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Strategic Styles

Strategies are developed in different ways in different organisations. Bailey and Johnson identified six strategy drivers that are used in combination when strategies are developed, producing distinctive strategic styles or profiles for different organisations.
  • Incremental - step by step development of strategy.
  • Visionary - influenced by the personal vision of a strong leader.
  • Planning - developing strategies from structured planning approaches.
  • Political - strategy developing from bargaining and negotiation between stakeholders.
  • Cultural - strategies arising from shared views and experience.
  • External - strategies imposed by changes in the external environment.

In the profile, the degree to which each of these factors is present is assessed relative to the others. Some drivers may be completely absent while others dominate, though at least three or four are usually present to some extent.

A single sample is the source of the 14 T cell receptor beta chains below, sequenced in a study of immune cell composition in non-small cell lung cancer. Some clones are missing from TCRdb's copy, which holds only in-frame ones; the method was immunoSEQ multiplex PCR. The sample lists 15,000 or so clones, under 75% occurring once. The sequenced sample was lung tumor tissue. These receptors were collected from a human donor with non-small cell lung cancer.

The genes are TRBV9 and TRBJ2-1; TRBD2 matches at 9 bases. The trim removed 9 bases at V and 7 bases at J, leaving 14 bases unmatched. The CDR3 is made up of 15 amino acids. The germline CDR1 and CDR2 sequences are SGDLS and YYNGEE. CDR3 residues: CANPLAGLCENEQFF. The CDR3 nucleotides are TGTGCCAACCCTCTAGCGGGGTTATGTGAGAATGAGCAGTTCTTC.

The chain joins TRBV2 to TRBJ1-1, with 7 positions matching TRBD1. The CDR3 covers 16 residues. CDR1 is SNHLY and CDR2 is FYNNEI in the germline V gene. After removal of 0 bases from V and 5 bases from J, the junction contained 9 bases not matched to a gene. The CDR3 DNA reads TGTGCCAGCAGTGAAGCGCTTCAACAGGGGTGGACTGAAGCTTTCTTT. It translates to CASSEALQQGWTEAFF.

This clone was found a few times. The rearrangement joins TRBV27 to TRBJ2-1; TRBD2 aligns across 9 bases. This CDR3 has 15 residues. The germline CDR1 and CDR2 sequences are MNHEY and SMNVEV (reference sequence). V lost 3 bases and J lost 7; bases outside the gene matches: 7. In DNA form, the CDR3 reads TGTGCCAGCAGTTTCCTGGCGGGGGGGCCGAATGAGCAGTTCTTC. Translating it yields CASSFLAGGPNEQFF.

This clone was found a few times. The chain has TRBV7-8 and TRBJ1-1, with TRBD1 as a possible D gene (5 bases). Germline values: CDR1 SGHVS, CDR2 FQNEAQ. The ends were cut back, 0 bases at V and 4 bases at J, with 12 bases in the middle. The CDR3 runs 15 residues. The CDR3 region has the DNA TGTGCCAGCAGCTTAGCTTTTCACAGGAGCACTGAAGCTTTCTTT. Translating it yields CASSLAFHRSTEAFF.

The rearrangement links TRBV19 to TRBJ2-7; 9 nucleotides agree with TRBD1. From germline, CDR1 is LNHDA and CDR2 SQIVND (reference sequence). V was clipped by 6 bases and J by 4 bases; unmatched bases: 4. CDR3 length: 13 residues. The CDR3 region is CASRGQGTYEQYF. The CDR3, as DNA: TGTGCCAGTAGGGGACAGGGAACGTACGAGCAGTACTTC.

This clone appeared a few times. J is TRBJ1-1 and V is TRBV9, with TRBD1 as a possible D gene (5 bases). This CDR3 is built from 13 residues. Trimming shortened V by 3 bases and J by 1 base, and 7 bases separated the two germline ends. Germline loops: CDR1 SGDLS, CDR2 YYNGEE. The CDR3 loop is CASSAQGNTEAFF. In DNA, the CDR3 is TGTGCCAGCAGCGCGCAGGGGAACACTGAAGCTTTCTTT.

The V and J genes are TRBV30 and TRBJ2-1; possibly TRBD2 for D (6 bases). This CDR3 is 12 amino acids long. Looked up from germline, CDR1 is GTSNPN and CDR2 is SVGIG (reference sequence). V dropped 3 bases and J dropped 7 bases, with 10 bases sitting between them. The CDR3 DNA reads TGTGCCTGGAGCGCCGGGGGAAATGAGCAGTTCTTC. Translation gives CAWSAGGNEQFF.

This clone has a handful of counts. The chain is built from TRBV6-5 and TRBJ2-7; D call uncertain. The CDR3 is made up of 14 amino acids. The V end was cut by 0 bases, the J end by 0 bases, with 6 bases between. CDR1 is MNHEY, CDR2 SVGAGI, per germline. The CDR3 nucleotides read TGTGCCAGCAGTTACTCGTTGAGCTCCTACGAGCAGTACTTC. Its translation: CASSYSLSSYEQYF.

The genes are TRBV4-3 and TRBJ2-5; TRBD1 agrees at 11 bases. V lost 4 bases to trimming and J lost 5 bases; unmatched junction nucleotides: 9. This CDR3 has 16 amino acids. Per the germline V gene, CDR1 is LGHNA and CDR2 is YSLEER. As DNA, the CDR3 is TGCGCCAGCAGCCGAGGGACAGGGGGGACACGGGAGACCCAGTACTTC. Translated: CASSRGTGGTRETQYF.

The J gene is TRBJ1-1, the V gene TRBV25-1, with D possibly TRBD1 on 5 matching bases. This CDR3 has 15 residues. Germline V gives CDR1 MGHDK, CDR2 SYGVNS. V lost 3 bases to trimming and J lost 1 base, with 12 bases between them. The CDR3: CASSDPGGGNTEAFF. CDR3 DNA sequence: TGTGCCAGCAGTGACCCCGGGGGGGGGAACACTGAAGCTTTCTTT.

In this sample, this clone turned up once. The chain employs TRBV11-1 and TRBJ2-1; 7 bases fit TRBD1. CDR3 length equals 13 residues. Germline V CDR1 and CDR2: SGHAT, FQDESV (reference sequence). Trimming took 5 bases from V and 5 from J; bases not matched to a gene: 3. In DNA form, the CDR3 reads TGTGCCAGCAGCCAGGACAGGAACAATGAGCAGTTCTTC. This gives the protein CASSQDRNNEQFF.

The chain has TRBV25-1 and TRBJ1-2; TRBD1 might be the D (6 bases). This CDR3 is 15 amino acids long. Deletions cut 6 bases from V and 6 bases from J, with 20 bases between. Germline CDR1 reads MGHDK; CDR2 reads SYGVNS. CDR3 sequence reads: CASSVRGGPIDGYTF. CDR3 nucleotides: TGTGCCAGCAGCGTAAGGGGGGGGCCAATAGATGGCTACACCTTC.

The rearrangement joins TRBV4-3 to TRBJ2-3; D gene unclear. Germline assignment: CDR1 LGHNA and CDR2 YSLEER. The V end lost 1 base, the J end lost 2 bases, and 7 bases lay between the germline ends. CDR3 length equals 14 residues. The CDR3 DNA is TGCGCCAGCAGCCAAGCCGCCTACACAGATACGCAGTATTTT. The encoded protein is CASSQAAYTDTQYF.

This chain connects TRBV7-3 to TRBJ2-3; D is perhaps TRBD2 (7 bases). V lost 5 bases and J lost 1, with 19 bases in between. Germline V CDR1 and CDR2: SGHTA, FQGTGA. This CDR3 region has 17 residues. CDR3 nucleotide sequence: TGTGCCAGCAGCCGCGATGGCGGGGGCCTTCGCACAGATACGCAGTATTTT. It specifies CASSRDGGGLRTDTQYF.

Analysis of the strategic style of an organisation helps us to understand the processes by which strategy is formed and hence increases our ability to influence it. Strategy styles tend to evolve in response to external and internal pressures, including institutional structures, stakeholder pressures and individual personalities. A major change in any of these can leave an organisation with an inappropriate strategic style that can become an important weakness.

Reference source: Bailey A. and Johnson G. (1995) "The processes of strategy development", in J. L.Thompson (ed.) "The CIMA Handbook of Strategic Management", Oxford, Butterworth Heinemann

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